With each shift my bartending skills were improving. The real challenge was dealing with the snooty guests. The fact that my new bartender status made me less appealing was bad enough, but the demeaning way some of the wannabe aristocrats spoke to me was disgusting.
Tonight the function was a fundraiser put on by the local business community. An attractive brunette in a low-cut dress that matched her hair walked up and ordered a glass of wine. I set a full glass in front of her. "There you are, Ma'am," I said.
She arched her eyebrows, looked at me, and said, "Can I have a cocktail napkin, please?"
I glanced at the pile of white napkins in front of her. My face hardened. I looked at her, tempted to say, "Help yourself." Instead I gritted my teeth, forced a smile, and handed her a napkin.
She snapped it from my hand. "Thank you so much," she said and walked away.
"Thank you so much." That must be the expression of the nineties because most of these women used it.
Ted was mingling with the guests. I watched for a moment as he stopped to talk to the cocktail napkin woman and the man with her. As they exchanged words, Ted looked at me. A moment later he approached my bar. "Jimmy, what happened with that woman?" he said making a head motion in her direction.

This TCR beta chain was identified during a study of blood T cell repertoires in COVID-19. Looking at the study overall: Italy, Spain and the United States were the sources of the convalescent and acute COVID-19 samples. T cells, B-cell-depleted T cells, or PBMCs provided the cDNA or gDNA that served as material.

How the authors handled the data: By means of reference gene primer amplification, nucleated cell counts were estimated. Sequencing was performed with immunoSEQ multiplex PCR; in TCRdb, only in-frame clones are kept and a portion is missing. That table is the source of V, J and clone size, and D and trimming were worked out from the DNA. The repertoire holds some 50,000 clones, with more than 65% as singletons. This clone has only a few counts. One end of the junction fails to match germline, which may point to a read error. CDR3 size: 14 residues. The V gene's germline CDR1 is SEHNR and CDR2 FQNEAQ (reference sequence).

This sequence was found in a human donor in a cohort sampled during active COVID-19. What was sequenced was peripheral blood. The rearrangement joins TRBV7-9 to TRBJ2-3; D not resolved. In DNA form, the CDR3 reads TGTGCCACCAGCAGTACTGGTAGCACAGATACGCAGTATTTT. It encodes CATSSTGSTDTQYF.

I glanced over his shoulder and caught her spying us from the corner of her eye. "Nothing," I said. "She asked me for a glass of wine and I gave it to her."
"She said she had to ask you for a cocktail napkin."
Mentally I rolled my eyes. "They're right here," I said. "I thought the guests were supposed to help themselves."
"You gotta schmooze these people, Jimmy. If she comes up for another drink make sure you apologize."
"Apologize?" I said. "For what, not handing her a napkin?"
"Jimmy, these people are paying a lot of money to be here. They want to be pampered. Just do it, okay?" He walked away.
Click Follow to receive emails when this author adds content on Bublish